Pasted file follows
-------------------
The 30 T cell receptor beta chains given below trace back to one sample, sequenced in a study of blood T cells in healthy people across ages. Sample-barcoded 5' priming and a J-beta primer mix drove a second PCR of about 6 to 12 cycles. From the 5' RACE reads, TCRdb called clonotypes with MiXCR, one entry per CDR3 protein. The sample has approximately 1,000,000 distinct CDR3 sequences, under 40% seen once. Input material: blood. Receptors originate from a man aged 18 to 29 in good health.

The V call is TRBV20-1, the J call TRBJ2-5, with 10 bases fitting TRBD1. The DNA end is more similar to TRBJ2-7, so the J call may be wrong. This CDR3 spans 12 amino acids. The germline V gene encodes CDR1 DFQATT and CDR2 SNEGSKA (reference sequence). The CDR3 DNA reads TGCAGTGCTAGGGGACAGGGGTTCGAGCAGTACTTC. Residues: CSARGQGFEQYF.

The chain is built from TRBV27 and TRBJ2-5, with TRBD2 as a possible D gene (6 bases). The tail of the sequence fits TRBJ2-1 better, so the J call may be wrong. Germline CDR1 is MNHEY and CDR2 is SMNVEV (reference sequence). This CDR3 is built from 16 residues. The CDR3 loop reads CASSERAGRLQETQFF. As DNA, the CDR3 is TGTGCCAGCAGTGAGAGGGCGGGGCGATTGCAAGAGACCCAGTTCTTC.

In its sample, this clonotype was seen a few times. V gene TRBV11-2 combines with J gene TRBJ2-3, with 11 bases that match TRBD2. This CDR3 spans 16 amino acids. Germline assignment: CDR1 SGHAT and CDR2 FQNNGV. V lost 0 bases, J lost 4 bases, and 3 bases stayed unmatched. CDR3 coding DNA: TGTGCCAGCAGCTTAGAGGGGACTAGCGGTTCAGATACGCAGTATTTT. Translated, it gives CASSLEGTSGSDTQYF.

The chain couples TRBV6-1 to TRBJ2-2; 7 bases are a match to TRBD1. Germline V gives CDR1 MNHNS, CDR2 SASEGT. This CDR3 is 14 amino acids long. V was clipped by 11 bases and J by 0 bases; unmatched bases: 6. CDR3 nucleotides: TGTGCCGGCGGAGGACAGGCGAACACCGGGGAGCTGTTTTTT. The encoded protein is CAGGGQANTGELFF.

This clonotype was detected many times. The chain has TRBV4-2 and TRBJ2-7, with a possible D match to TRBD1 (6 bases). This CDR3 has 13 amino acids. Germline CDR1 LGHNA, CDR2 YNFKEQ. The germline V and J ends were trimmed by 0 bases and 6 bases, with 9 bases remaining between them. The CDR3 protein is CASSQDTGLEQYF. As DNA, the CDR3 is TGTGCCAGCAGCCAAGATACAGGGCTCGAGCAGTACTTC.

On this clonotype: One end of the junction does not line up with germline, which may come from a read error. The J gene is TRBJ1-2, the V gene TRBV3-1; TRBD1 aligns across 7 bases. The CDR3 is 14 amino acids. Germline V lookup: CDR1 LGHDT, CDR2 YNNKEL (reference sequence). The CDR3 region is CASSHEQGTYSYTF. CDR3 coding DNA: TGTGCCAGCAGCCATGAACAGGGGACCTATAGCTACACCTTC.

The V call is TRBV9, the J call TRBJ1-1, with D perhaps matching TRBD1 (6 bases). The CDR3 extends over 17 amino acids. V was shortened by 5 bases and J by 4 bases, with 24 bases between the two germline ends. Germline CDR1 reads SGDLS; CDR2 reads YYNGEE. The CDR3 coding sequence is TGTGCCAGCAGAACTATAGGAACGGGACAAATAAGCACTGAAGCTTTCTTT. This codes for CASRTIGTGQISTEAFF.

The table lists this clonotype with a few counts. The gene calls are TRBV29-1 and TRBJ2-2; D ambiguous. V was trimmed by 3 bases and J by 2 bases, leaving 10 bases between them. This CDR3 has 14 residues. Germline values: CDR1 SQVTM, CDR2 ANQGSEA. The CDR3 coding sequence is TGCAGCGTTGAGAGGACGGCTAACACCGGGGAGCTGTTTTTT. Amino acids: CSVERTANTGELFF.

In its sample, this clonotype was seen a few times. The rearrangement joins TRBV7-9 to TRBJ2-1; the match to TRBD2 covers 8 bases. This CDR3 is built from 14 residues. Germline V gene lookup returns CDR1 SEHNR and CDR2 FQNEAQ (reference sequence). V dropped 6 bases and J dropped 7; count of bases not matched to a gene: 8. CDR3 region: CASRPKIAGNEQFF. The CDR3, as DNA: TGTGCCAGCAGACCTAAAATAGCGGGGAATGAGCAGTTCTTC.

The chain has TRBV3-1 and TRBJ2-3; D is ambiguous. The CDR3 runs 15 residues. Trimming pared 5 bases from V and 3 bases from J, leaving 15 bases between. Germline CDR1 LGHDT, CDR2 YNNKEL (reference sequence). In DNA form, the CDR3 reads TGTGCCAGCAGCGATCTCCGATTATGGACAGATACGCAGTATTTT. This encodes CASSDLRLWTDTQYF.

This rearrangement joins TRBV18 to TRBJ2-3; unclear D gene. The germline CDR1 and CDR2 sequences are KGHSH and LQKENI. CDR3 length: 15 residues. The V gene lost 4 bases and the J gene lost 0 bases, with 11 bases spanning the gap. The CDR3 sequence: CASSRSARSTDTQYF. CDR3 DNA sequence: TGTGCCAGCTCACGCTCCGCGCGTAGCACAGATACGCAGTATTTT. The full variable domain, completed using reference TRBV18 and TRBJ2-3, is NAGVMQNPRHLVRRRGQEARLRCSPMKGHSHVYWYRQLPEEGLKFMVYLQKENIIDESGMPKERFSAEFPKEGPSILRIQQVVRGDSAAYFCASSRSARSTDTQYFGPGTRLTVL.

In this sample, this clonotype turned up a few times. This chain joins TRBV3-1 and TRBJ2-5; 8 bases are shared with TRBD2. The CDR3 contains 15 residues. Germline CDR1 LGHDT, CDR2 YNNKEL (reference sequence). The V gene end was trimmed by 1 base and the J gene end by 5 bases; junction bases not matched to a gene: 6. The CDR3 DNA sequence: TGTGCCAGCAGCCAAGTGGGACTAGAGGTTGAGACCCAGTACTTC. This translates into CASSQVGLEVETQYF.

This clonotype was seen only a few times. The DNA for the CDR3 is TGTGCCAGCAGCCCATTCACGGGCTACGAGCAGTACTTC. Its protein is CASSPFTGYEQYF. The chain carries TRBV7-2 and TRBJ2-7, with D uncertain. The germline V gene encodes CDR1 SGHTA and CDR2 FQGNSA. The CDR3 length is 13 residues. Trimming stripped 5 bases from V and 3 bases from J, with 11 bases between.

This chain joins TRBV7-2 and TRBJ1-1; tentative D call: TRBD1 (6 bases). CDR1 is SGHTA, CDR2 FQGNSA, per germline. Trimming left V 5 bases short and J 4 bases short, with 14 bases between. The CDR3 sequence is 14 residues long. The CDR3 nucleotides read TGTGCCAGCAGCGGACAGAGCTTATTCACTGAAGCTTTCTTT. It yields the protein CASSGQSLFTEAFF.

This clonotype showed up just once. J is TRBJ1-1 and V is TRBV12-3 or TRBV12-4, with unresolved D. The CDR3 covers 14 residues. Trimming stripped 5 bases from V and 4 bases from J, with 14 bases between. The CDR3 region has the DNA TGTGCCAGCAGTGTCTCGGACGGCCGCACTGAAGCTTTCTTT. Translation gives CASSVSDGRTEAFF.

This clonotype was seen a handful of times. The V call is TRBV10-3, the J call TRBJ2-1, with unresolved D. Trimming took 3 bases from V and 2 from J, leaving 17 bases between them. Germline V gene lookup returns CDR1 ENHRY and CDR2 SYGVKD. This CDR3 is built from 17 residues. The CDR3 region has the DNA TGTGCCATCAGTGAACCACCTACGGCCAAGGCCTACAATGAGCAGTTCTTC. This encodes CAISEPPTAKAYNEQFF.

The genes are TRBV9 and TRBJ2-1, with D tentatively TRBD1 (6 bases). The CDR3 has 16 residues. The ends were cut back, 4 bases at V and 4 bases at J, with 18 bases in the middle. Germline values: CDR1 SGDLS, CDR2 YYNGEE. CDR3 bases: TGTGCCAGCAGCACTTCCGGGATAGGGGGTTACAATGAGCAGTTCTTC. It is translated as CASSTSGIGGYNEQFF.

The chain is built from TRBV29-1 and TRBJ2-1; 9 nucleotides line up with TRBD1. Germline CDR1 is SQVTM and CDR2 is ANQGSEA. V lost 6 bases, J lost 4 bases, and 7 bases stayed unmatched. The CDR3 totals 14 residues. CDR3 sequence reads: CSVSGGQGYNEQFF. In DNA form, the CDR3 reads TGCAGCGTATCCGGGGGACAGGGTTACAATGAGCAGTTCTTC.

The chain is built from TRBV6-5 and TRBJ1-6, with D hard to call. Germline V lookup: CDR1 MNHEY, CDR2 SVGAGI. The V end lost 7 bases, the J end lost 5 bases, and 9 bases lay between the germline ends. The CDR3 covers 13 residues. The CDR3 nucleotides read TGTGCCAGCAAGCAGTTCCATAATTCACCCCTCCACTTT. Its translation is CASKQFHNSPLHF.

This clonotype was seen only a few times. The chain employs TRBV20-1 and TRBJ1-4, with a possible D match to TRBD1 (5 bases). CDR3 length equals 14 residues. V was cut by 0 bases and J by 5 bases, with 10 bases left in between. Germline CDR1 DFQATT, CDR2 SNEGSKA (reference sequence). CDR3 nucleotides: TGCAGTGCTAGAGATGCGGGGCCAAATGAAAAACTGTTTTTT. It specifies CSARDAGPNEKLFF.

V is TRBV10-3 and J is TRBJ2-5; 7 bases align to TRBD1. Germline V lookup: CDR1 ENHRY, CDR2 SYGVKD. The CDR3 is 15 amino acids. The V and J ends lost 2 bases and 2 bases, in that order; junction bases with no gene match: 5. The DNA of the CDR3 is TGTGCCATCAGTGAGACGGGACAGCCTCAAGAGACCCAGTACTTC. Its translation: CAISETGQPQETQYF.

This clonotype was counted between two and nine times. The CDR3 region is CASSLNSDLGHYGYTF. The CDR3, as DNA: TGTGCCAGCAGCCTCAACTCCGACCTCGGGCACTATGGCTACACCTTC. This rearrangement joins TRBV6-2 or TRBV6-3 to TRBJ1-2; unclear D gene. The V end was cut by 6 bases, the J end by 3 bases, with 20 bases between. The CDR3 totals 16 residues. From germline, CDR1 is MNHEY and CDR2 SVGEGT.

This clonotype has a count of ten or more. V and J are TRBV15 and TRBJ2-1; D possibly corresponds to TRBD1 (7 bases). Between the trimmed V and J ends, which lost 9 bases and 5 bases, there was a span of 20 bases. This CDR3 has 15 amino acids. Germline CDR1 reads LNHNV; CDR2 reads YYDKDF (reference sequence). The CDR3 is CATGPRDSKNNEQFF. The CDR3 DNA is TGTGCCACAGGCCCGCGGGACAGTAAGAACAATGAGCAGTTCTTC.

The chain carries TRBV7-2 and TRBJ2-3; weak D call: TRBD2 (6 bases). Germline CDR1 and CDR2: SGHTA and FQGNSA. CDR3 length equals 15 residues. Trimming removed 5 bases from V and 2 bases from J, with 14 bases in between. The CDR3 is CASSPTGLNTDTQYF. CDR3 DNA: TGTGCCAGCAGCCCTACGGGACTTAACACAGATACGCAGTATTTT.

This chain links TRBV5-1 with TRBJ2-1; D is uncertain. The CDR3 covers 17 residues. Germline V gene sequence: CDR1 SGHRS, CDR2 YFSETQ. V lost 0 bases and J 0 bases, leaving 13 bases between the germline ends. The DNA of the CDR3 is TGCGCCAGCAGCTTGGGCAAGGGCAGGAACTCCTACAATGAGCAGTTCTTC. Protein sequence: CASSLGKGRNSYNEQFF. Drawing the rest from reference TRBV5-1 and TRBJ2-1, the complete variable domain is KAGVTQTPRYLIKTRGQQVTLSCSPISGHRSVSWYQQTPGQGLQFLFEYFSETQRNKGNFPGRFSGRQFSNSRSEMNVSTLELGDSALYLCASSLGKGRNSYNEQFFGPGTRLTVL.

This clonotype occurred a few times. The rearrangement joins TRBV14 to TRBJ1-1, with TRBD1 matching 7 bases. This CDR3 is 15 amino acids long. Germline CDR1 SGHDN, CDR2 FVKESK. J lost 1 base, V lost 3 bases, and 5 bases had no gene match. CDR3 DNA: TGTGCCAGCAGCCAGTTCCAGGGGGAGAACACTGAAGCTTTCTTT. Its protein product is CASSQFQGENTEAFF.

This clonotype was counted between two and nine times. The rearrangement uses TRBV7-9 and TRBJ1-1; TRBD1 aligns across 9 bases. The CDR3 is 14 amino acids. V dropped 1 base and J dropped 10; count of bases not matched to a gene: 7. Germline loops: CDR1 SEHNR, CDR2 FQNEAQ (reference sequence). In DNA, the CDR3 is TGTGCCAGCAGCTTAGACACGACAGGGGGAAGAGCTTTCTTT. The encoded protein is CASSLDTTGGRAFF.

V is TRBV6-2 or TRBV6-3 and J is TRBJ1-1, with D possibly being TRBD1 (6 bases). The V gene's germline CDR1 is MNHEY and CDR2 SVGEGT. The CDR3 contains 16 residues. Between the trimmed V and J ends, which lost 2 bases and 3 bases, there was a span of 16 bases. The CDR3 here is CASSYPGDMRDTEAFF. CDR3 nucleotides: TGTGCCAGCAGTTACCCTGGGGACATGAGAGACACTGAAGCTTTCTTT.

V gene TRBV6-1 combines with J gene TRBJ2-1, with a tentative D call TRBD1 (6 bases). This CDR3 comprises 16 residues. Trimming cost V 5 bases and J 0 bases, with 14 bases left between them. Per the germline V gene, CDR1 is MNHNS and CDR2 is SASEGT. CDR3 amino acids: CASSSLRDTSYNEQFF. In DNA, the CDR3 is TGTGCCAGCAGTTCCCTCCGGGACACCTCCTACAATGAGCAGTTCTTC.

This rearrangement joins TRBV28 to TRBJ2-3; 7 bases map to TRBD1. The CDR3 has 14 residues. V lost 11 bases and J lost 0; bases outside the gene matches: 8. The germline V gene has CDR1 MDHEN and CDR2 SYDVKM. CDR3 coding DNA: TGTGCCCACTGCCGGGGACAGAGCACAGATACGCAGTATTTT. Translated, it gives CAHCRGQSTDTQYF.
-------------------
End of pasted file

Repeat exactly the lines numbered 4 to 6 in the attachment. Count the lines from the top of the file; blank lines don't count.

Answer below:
In its sample, this clonotype was seen a few times. V gene TRBV11-2 combines with J gene TRBJ2-3, with 11 bases that match TRBD2. This CDR3 spans 16 amino acids. Germline assignment: CDR1 SGHAT and CDR2 FQNNGV. V lost 0 bases, J lost 4 bases, and 3 bases stayed unmatched. CDR3 coding DNA: TGTGCCAGCAGCTTAGAGGGGACTAGCGGTTCAGATACGCAGTATTTT. Translated, it gives CASSLEGTSGSDTQYF.

The chain couples TRBV6-1 to TRBJ2-2; 7 bases are a match to TRBD1. Germline V gives CDR1 MNHNS, CDR2 SASEGT. This CDR3 is 14 amino acids long. V was clipped by 11 bases and J by 0 bases; unmatched bases: 6. CDR3 nucleotides: TGTGCCGGCGGAGGACAGGCGAACACCGGGGAGCTGTTTTTT. The encoded protein is CAGGGQANTGELFF.

This clonotype was detected many times. The chain has TRBV4-2 and TRBJ2-7, with a possible D match to TRBD1 (6 bases). This CDR3 has 13 amino acids. Germline CDR1 LGHNA, CDR2 YNFKEQ. The germline V and J ends were trimmed by 0 bases and 6 bases, with 9 bases remaining between them. The CDR3 protein is CASSQDTGLEQYF. As DNA, the CDR3 is TGTGCCAGCAGCCAAGATACAGGGCTCGAGCAGTACTTC.